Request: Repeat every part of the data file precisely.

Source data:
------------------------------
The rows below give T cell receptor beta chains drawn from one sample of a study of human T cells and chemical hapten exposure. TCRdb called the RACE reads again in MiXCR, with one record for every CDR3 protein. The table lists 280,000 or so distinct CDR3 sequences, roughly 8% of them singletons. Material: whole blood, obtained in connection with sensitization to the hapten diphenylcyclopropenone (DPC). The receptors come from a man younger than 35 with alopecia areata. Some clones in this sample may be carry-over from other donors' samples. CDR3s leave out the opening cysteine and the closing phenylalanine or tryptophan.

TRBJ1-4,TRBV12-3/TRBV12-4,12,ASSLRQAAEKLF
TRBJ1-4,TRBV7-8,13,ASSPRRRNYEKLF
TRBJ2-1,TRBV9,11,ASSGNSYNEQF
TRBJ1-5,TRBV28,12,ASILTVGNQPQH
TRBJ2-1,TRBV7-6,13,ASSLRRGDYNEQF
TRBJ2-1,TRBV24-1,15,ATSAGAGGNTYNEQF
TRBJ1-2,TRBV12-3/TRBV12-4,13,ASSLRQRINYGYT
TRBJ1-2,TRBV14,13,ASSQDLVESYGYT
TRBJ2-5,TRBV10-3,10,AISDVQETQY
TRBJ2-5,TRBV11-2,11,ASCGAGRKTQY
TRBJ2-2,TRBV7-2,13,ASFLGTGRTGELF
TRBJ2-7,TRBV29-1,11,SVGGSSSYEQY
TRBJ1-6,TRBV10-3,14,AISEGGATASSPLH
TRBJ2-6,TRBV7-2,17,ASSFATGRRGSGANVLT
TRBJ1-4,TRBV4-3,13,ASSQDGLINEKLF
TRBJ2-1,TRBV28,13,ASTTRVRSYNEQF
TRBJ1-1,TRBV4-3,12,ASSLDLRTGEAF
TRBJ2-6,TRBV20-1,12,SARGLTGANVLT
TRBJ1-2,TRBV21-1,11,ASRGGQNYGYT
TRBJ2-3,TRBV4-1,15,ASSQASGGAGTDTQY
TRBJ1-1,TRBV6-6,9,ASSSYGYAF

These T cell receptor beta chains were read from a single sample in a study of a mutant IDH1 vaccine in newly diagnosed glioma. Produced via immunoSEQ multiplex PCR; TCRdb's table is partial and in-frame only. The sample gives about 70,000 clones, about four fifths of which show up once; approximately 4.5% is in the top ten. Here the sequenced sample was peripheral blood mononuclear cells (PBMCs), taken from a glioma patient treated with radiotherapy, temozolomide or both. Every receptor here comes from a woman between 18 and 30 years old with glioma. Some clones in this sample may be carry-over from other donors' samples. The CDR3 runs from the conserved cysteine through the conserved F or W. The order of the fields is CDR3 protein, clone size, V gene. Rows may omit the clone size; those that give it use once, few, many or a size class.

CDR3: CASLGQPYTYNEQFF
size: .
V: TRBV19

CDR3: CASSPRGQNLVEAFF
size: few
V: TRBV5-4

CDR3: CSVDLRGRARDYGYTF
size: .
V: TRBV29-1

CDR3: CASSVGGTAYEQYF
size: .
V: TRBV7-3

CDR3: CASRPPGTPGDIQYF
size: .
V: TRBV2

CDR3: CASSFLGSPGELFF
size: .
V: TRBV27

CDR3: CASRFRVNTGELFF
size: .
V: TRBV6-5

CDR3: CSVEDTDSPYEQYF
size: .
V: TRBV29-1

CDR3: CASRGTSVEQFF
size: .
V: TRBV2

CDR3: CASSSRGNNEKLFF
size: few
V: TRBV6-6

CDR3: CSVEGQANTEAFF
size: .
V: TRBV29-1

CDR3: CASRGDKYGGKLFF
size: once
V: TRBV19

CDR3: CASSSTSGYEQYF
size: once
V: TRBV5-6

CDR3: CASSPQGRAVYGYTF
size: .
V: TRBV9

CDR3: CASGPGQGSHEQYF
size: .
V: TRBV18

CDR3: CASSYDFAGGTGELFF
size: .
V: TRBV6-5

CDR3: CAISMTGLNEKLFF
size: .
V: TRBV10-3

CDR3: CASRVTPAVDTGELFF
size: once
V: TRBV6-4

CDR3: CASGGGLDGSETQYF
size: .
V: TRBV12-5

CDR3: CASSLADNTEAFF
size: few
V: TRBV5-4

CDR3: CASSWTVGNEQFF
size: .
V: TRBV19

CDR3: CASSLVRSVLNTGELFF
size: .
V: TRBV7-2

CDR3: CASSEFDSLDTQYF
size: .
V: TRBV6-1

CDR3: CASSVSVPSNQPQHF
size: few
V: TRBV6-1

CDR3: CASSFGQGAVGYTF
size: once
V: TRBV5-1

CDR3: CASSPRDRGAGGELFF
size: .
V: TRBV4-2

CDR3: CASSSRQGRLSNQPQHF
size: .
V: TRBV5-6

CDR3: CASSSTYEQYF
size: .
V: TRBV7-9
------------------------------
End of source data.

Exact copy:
The rows below give T cell receptor beta chains drawn from one sample of a study of human T cells and chemical hapten exposure. TCRdb called the RACE reads again in MiXCR, with one record for every CDR3 protein. The table lists 280,000 or so distinct CDR3 sequences, roughly 8% of them singletons. Material: whole blood, obtained in connection with sensitization to the hapten diphenylcyclopropenone (DPC). The receptors come from a man younger than 35 with alopecia areata. Some clones in this sample may be carry-over from other donors' samples. CDR3s leave out the opening cysteine and the closing phenylalanine or tryptophan.

TRBJ1-4,TRBV12-3/TRBV12-4,12,ASSLRQAAEKLF
TRBJ1-4,TRBV7-8,13,ASSPRRRNYEKLF
TRBJ2-1,TRBV9,11,ASSGNSYNEQF
TRBJ1-5,TRBV28,12,ASILTVGNQPQH
TRBJ2-1,TRBV7-6,13,ASSLRRGDYNEQF
TRBJ2-1,TRBV24-1,15,ATSAGAGGNTYNEQF
TRBJ1-2,TRBV12-3/TRBV12-4,13,ASSLRQRINYGYT
TRBJ1-2,TRBV14,13,ASSQDLVESYGYT
TRBJ2-5,TRBV10-3,10,AISDVQETQY
TRBJ2-5,TRBV11-2,11,ASCGAGRKTQY
TRBJ2-2,TRBV7-2,13,ASFLGTGRTGELF
TRBJ2-7,TRBV29-1,11,SVGGSSSYEQY
TRBJ1-6,TRBV10-3,14,AISEGGATASSPLH
TRBJ2-6,TRBV7-2,17,ASSFATGRRGSGANVLT
TRBJ1-4,TRBV4-3,13,ASSQDGLINEKLF
TRBJ2-1,TRBV28,13,ASTTRVRSYNEQF
TRBJ1-1,TRBV4-3,12,ASSLDLRTGEAF
TRBJ2-6,TRBV20-1,12,SARGLTGANVLT
TRBJ1-2,TRBV21-1,11,ASRGGQNYGYT
TRBJ2-3,TRBV4-1,15,ASSQASGGAGTDTQY
TRBJ1-1,TRBV6-6,9,ASSSYGYAF

These T cell receptor beta chains were read from a single sample in a study of a mutant IDH1 vaccine in newly diagnosed glioma. Produced via immunoSEQ multiplex PCR; TCRdb's table is partial and in-frame only. The sample gives about 70,000 clones, about four fifths of which show up once; approximately 4.5% is in the top ten. Here the sequenced sample was peripheral blood mononuclear cells (PBMCs), taken from a glioma patient treated with radiotherapy, temozolomide or both. Every receptor here comes from a woman between 18 and 30 years old with glioma. Some clones in this sample may be carry-over from other donors' samples. The CDR3 runs from the conserved cysteine through the conserved F or W. The order of the fields is CDR3 protein, clone size, V gene. Rows may omit the clone size; those that give it use once, few, many or a size class.

CDR3: CASLGQPYTYNEQFF
size: .
V: TRBV19

CDR3: CASSPRGQNLVEAFF
size: few
V: TRBV5-4

CDR3: CSVDLRGRARDYGYTF
size: .
V: TRBV29-1

CDR3: CASSVGGTAYEQYF
size: .
V: TRBV7-3

CDR3: CASRPPGTPGDIQYF
size: .
V: TRBV2

CDR3: CASSFLGSPGELFF
size: .
V: TRBV27

CDR3: CASRFRVNTGELFF
size: .
V: TRBV6-5

CDR3: CSVEDTDSPYEQYF
size: .
V: TRBV29-1

CDR3: CASRGTSVEQFF
size: .
V: TRBV2

CDR3: CASSSRGNNEKLFF
size: few
V: TRBV6-6

CDR3: CSVEGQANTEAFF
size: .
V: TRBV29-1

CDR3: CASRGDKYGGKLFF
size: once
V: TRBV19

CDR3: CASSSTSGYEQYF
size: once
V: TRBV5-6

CDR3: CASSPQGRAVYGYTF
size: .
V: TRBV9

CDR3: CASGPGQGSHEQYF
size: .
V: TRBV18

CDR3: CASSYDFAGGTGELFF
size: .
V: TRBV6-5

CDR3: CAISMTGLNEKLFF
size: .
V: TRBV10-3

CDR3: CASRVTPAVDTGELFF
size: once
V: TRBV6-4

CDR3: CASGGGLDGSETQYF
size: .
V: TRBV12-5

CDR3: CASSLADNTEAFF
size: few
V: TRBV5-4

CDR3: CASSWTVGNEQFF
size: .
V: TRBV19

CDR3: CASSLVRSVLNTGELFF
size: .
V: TRBV7-2

CDR3: CASSEFDSLDTQYF
size: .
V: TRBV6-1

CDR3: CASSVSVPSNQPQHF
size: few
V: TRBV6-1

CDR3: CASSFGQGAVGYTF
size: once
V: TRBV5-1

CDR3: CASSPRDRGAGGELFF
size: .
V: TRBV4-2

CDR3: CASSSRQGRLSNQPQHF
size: .
V: TRBV5-6

CDR3: CASSSTYEQYF
size: .
V: TRBV7-9